Bettman Rules: Instead Of The Winter Classic, A Self-Destructive Lockout
By JOE LAPOINTE
What if Gary Bettman had scored an early knockout in his latest labor lockout? From high atop Michigan Stadium Tuesday, he would smile down upon the teeming throngs beneath his climate-controlled luxury box.
The National Hockey League Commissioner might bond with suitemates like Governor Rick Snyder, whose “right-to-work” sucker-punch recently rocked Michigan unions.
Both leaders could toast the New Year while watching the Red Wings host the Toronto Maple Leafs on a famous football field before 100,000 fans and an international television audience.
It was to be the “Winter Classic,” an innovative and refreshing promotional carnival that moves, year to year, from town to town.
And this would be the best yet, a long, tourist-filled holiday weekend of hockey even on the baseball field at Comerica Park, a cavalcade of games showcasing local teams from college, Junior A and minor pro. For nostalgia: Old-Timers representing two of the league’s core franchises.
Instead, Bettman may meet Monday with other negotiators to try to end the third lockout of his reign, which reaches its 20th. anniversary on Feb. 1.
Another full-season cancelation would be Bettman’s second in eight years. Even if Bettman does not push his league off its fiscal cliff again, his confrontational style has worn out its welcome over two decades.
Until now, Bettman has seemed secure, for some good reasons.
Under him, league revenues have grown from about $400 million to about $3.2 billion. The league grew from 24 teams to 30. Franchise values are up 18 per cent from last year, according to Forbes.
But no other commissioner in any other major-league sport conducts his labor-relations business by taking his ball (in this case, his puck) and going home so often if he doesn’t get his way.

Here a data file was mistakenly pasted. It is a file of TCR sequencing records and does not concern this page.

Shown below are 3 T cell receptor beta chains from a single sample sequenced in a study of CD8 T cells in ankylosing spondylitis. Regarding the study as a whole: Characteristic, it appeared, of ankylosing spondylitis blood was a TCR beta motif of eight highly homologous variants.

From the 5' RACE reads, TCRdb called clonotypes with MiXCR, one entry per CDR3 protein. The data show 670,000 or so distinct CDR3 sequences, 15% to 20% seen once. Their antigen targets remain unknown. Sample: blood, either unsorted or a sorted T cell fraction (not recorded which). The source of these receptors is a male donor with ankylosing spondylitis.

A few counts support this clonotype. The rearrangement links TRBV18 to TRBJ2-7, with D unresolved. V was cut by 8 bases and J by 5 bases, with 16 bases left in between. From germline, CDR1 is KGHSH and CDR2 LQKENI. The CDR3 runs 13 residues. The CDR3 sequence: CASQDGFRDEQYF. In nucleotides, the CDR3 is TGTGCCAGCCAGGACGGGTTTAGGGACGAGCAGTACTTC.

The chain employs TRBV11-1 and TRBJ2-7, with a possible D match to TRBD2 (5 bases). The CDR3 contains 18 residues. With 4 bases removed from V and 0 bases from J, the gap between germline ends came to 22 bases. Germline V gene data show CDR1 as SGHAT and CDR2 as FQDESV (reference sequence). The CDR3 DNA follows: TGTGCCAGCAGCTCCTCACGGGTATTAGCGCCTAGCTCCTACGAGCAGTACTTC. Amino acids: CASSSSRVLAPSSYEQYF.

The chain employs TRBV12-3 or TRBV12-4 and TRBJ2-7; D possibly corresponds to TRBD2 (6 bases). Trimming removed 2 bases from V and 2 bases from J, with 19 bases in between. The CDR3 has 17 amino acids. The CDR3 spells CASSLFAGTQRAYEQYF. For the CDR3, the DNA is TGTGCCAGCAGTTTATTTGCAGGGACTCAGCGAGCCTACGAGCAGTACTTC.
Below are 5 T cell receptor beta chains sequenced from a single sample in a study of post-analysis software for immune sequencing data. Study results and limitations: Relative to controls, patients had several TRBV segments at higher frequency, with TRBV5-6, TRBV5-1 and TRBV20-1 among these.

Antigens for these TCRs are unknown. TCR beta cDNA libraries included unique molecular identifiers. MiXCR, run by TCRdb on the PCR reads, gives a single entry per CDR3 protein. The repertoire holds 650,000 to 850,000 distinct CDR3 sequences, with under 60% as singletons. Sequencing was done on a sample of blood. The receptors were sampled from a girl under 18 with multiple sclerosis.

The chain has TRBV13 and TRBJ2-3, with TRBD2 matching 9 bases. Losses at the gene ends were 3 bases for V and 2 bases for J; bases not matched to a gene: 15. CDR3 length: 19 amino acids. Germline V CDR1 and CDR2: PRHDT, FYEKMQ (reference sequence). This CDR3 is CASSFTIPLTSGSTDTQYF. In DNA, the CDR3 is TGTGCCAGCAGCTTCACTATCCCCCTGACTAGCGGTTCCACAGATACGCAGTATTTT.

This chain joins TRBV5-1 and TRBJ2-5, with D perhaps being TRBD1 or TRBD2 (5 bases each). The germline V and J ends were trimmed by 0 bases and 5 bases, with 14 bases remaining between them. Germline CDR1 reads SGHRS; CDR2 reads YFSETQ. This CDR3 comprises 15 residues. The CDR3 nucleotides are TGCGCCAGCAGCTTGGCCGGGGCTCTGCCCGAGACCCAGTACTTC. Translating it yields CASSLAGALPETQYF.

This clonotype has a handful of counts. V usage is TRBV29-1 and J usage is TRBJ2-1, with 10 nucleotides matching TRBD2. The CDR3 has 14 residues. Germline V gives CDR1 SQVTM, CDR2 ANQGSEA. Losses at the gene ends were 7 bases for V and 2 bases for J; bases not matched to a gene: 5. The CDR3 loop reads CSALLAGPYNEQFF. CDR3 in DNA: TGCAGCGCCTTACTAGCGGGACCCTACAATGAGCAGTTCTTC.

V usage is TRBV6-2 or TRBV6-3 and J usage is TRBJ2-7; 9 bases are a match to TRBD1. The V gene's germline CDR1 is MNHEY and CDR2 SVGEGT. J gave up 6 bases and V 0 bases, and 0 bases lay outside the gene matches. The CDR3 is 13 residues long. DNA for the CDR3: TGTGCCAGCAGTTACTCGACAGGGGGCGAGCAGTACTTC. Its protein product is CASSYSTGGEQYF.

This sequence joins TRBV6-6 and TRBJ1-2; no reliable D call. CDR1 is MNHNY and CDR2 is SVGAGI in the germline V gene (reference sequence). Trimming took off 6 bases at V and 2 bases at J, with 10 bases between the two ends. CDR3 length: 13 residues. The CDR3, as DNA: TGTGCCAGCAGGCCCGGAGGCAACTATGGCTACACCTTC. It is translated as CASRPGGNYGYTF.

His newest adversary, Donald Fehr, might let him. When Fehr led the Major League Baseball Players Association, his union struck to cancel the playoffs and World Series of 1994, just as Bettman launched his first hockey lockout.
Bettman sacrificed almost half that season and also major media and marketing momentum after a Stanley Cup championship for the New York Rangers.
Bettman’s second lockout -- which killed the entire 2004-05 season -- was declared a terrific victory for Bettman, who got most of what he demanded. It caused the ouster of Bob Goodenow as executive director of the union.
Bettman’s third lockout, which began Sept. 15, has ruined the media momentum that would have followed a Stanley Cup championship team in Los Angeles for the Kings. At the very least, the man is a buzz-killer.
This time, he isn’t even insisting that his league, as a whole, is losing money, only that not enough mediocre franchises are not getting enough of it so, therefore, players should take a pay cut.
In September, Wings’ executive Jim Devellano told Island Sports News in Canada:
“The owners can basically be viewed as the ranch, and the players, and me included, are the cattle. The owners own the ranch and allow the players to eat there . .. . the owners aren’t going to let a union push them around.”
The league fined Devellano $250,000. Another Wings’ leader seemed to fret recently about hockey’s major-league visibility when Coach Mike Babcock told Sportsnet.ca “Hate to say it, but we could end up like bowling.”
This after a recent jump in TV visibility under the prestigious “NBC Sports” brand. But TV offers so many alternatives. On Christmas Day, we got five NBA games, one after the other. The next day -- Boxing Day --English soccer was presented the same way.
Now come the college football bowls and the NFL playoffs and March Madness and then baseball’s back and – hey! -- do you think the NHL lockout might also jeopardize the “Winter Classic” in Michigan even in 2014?
Goodenow used to say a shutdown of a season and a half was needed to beat Bettman and the owners. Twenty years ago, when I covered Bettman’s first day at work, I wrote:
“Bettman’s mission is simple: Put a stop to labor unrest; sell the product in television’s mainstream marketplace; change the violent image of the game; curb salary inflation; force enlightened self-interest on reluctant, old-fashioned owners; expand contacts with European developmental leagues and markets; settle the divisive issue of possible Olympic involvement; and help launch several new expansion teams.”
Since then, Bettman has seen much success but his cold and hard handling of labor relations has come across as self-destructive, the most poisonous part of his style, a stain on the image of his sport.
Perhaps after Bettman settles yet another spiteful fight, the owners who pay him so well should give him a testimonial dinner, put a gold watch on his wrist, thank him for all the hard work and wish him luck in his next challenge.
Native Detroiter Joe Lapointe is a New Jersey-based freelance writer who graduated from Wayne State University and covered hockey and other sports for the Free Press, Chicago Sun-Times and New York Times.